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Republican congressman Paul Broun — the same Paul Broun who doesn’t know if Barack Obama is a U.S. citizen but does know that he’s a socialist — the same Paul Broun who believes the federal government plans to force us all to eat more fruits and vegetables — yes, that Paul Broun — serves up some outside-the-box thinking today:

Today, I introduced a unique bill that goes in a completely different direction than everything else we’ve been hearing out of Washington. It would force politicians to start practicing what they’ve been preaching by lowering the debt ceiling from $14.3 trillion back down to $13 trillion.

I’m increasingly convinced that there’s some kind of gigantic practical joke being played on all of us. But by whom? Who has the power to orchestrate such a thing? I think someone needs to waterboard Glenn Beck to find out.

But back to Broun. Oddly enough, he concedes that “to be realistic, we can’t lower the debt limit today, but if we set a deadline, the beginning of FY 2012, it would force politicians to make those decisions in the months to come.” My back-of-the-envelope guess — and I’m not willing to do anything more than that — is that this would force federal spending down to about $1.3 trillion in FY2012. Slice off interest on the debt and you’d have about a trillion bucks left over. That’s enough to fund, say, the Pentagon plus half of Social Security and nothing more. That’s outside the box all right.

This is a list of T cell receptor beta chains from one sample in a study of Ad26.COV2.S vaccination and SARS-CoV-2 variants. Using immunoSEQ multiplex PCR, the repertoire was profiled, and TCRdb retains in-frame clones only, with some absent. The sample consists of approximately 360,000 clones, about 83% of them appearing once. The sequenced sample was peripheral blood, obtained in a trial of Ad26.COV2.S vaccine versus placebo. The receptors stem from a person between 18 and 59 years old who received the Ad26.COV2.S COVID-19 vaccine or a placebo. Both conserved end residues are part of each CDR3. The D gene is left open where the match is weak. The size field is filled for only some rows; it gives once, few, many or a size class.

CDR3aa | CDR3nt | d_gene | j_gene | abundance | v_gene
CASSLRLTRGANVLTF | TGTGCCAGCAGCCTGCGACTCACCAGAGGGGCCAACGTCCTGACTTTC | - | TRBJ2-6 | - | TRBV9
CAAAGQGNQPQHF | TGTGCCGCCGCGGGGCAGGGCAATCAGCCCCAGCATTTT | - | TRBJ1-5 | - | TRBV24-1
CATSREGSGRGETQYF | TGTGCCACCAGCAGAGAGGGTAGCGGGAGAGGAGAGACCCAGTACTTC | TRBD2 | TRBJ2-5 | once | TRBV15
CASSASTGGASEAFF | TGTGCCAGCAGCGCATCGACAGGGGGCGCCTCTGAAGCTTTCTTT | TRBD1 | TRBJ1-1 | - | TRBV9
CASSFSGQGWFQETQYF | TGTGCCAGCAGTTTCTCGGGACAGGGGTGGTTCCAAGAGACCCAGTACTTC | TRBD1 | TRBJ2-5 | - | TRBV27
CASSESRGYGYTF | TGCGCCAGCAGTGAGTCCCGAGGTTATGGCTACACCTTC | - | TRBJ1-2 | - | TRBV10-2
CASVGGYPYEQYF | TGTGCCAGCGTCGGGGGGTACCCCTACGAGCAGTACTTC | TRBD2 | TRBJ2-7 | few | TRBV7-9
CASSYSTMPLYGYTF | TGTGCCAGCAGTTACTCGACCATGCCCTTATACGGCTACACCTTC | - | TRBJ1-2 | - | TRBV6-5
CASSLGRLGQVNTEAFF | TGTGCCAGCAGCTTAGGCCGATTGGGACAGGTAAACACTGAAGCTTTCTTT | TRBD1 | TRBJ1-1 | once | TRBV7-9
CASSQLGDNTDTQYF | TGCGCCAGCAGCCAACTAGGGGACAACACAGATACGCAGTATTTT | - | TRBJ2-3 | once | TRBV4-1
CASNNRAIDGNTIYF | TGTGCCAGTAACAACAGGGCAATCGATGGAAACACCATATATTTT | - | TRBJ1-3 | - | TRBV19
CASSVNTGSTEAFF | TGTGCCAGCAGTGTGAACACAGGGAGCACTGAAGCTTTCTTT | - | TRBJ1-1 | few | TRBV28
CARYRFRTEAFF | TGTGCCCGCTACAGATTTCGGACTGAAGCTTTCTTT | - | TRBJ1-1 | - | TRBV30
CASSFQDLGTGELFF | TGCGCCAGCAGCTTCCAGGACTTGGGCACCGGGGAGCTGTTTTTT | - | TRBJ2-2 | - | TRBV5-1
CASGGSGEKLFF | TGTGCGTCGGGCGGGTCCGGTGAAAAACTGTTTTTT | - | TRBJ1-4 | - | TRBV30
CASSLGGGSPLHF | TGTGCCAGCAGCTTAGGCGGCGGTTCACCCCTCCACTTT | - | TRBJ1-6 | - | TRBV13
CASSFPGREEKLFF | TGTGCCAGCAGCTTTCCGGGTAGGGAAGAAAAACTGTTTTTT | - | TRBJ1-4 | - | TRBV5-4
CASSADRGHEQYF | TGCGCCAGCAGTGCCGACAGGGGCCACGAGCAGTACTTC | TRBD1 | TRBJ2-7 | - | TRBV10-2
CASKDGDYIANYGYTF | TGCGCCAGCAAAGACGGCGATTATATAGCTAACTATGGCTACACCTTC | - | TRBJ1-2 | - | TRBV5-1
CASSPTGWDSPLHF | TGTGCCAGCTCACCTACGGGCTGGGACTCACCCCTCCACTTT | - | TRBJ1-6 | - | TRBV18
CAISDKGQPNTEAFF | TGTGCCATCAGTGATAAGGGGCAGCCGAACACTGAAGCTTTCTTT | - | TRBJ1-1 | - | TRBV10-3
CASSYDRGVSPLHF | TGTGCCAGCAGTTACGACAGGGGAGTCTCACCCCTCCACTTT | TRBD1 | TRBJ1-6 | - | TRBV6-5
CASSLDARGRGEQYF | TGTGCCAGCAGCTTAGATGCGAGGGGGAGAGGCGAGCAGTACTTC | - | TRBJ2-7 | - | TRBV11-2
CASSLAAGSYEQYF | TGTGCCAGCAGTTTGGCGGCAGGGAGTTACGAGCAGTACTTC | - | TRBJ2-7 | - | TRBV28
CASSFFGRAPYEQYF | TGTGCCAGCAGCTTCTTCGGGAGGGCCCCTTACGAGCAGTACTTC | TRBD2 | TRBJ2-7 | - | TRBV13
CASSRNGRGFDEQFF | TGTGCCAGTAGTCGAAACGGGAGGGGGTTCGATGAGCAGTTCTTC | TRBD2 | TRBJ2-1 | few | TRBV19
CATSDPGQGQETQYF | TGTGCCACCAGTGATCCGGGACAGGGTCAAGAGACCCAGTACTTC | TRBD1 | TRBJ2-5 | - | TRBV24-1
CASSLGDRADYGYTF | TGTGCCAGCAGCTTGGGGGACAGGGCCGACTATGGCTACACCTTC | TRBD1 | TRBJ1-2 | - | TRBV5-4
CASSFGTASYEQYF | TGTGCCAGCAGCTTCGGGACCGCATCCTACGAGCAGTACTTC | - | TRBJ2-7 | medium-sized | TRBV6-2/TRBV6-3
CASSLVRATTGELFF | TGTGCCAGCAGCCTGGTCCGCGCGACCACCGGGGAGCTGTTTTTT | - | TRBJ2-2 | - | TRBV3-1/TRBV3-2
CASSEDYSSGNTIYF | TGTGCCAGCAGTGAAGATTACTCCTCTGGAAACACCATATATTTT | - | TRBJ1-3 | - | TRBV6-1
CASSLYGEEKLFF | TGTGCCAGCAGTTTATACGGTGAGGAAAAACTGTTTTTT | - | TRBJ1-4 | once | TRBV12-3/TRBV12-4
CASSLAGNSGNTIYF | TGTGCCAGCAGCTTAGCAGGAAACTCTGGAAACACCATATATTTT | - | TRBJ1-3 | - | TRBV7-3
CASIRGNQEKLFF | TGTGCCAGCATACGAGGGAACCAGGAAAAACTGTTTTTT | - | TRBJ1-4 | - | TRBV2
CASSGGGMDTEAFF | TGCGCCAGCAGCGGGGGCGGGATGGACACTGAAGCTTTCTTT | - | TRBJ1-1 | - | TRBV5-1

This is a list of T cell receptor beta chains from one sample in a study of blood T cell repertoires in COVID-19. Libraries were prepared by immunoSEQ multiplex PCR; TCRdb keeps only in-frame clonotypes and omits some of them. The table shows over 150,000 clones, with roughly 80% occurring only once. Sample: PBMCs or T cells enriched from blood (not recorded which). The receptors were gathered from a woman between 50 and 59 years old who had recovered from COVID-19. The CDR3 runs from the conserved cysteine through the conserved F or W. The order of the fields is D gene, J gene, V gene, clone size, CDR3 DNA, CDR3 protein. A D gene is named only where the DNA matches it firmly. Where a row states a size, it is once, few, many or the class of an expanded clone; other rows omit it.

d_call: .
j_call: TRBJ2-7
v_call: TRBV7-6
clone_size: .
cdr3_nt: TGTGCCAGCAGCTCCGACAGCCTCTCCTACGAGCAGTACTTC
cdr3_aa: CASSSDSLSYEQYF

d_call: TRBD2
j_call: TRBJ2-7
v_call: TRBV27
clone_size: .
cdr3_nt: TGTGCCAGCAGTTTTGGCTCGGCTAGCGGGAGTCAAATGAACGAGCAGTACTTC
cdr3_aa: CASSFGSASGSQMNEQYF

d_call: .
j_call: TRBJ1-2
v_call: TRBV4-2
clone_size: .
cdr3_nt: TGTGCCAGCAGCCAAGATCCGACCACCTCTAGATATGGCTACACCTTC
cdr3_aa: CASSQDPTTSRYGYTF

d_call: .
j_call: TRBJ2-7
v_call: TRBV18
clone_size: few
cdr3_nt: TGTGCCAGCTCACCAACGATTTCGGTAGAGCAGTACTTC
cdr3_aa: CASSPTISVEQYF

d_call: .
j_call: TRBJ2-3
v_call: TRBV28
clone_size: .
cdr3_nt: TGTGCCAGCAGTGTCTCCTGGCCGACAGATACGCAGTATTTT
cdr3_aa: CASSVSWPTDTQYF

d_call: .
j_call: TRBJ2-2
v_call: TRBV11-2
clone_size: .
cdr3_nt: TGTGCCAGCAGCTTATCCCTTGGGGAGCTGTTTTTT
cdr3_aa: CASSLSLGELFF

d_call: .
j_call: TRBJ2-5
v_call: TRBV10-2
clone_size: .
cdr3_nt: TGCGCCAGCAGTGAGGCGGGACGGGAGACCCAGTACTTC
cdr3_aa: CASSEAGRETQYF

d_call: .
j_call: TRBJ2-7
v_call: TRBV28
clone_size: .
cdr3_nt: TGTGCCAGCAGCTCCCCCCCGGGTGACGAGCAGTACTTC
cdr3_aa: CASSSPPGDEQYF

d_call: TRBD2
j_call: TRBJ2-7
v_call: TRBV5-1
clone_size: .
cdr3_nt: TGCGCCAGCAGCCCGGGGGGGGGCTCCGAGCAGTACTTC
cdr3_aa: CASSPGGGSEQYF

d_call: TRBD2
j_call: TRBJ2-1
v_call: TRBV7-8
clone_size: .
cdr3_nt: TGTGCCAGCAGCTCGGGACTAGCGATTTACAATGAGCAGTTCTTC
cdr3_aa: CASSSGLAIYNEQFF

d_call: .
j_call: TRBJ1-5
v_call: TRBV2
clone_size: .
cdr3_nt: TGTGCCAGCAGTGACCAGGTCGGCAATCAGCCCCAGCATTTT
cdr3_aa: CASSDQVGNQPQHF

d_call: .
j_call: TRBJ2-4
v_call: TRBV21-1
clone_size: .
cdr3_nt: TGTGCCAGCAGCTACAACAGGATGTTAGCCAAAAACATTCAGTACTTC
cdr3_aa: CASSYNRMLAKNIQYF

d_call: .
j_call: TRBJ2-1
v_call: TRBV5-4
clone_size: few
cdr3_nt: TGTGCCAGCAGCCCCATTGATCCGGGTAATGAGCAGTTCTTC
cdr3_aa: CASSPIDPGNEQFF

You might reasonably ask, who cares? So Paul Broun is an insane wingnut. There are always a few of them around. Answer: because this proposal is currently being hosted by the fine folks at National Review. They don’t endorse it, of course, but presumably they think it’s sane enough to deserve a wider audience. This, ladies and gentlemen, is the flagship of mainstream conservatism. Revel in it.

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As we wrote over the summer, traffic has been down at Mother Jones and a lot of sites with many people thinking news is less important now that Donald Trump is no longer president. But if you're reading this, you're not one of those people, and we're hoping we can rally support from folks like you who really get why our reporting matters right now. And that's how it's always worked: For 45 years now, a relatively small group of readers (compared to everyone we reach) who pitch in from time to time has allowed Mother Jones to do the type of journalism the moment demands and keep it free for everyone else.

Please pitch in with a donation during our fall fundraising drive if you can. We can't afford to come up short, and there's still a long way to go by November 5.

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